Both methods provide the same number consider the

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and must be read from the notes to the financial statements. Both methods provide the same number. Consider the following financial statement information: Current Accounts o 2015: CA = $3625; CL = $1787 o 2014: CA = $3596; CL = $2140 Fixed Assets and Depreciation o 2015: NFA = $2194 o 2014: NFA = $2261 o Depreciation Expense = $500 Long-term Debt and Equity o 2015: L-T Debt = $538; Common Equity = $462
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o 2014: L-T Debt = $581; Common Equity = $372 Income Statement o EBIT = $1014; Taxes = $368 o Interest Expense = $93 o Dividends = $285 OCF = 1,014 + 500 – 368 = $1,146 NCS = 2,194 – 2,261 + 500 = $433 ∆NWC = (3,625 – 1,787) – (3,596 – 2,140) = $382 o CF A = 1,146 – 433 – 382 = $331 CF B = 93 – (538 – 581) = $136 CF S = 285 – (462 – 372) = $195 o CF A = 136 + 195 = $331 The CF Identity Holds. The Accounting Statement of Cash Flows Just like cash flows are very different from income, there is also a difference between financial cash flows and accounting cash flows. The previous section discussed financial cash while the statement of cash flows reports accounting cash. The statement of cash flows summarizes all of the sources and uses of cash over the period, but does not represent FCF (i.e., distributable cash flows). The statement of cash flows is divided into three categories: Operating Activity – includes net income and changes to most current accounts Investment Activity – includes changes in fixed assets Financing Activity – includes changes in notes payable, long-term debt, and equity accounts, as well as dividends Balance Sheet:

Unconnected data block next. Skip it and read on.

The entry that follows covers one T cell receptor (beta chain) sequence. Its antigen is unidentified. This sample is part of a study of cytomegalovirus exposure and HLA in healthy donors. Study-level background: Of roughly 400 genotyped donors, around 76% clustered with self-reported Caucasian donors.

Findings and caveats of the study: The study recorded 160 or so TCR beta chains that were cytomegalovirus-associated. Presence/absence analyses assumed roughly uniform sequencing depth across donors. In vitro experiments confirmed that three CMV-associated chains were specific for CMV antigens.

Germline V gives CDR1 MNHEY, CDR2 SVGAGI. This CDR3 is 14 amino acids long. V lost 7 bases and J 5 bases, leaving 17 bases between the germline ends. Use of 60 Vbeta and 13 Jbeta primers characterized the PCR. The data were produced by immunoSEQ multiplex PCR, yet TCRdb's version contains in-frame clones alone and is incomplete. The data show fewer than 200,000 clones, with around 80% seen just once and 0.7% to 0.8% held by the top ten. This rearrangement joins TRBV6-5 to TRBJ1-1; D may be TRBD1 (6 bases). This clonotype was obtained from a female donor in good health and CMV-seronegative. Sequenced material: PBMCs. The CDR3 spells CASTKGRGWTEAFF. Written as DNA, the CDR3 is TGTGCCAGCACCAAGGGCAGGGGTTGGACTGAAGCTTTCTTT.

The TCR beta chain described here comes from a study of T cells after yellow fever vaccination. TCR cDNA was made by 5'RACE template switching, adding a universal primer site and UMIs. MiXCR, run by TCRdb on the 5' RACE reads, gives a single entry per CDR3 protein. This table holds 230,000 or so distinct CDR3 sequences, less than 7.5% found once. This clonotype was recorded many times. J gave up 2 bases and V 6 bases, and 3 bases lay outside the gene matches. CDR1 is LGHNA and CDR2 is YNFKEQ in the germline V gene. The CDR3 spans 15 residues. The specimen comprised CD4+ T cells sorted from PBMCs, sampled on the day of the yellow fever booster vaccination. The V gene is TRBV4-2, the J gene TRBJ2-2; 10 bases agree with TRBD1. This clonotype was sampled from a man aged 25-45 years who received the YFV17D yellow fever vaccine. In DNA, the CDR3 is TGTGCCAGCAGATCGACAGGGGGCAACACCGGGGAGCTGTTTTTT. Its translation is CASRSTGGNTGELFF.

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Income Statement: Statement of Cash Flows: Investment activity = ∆NFA + Depreciation o We must add back depreciation because it was deducted from the fixed asset account to get the net fixed asset figure.
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If the number is positive, then we acquired fixed assets If the number is negative, then we sold fixed assets. o Investment Activity = 3138 – 3358 + 116 = -104 Therefore, we sold $104 worth of fixed assets *Note: The text (RWJJ) simplifies this calculation as (Sale of FA – Acquisition of FA). However, this information is not part of the balance sheet and must be read from the notes to the financial statements. Both methods provide the same number. Part of the increase in the C/S (common equity) account shown on the balance sheet is the increase in retained earnings, which is already incorporated in the net income under operating activity. o Shares Outstanding = Net Income / EPS = 689 / 3.61 = 190.9 shares o Dividends paid = Shares Outstanding*DPS = 190.9*1.08 = $206 o Additions to RE = Net Income – Dividends Paid = 689 – 206 = $483 o Change in C/S = Ending C/S – Beginning C/S – Additions to Retained Earnings = 2556 – 2167 – 483 = -$94 *Note: Cash flow from financing activities is also simplified in the text (RWJJ) by using information from the notes to the financial statements. Both methods provide the same number.
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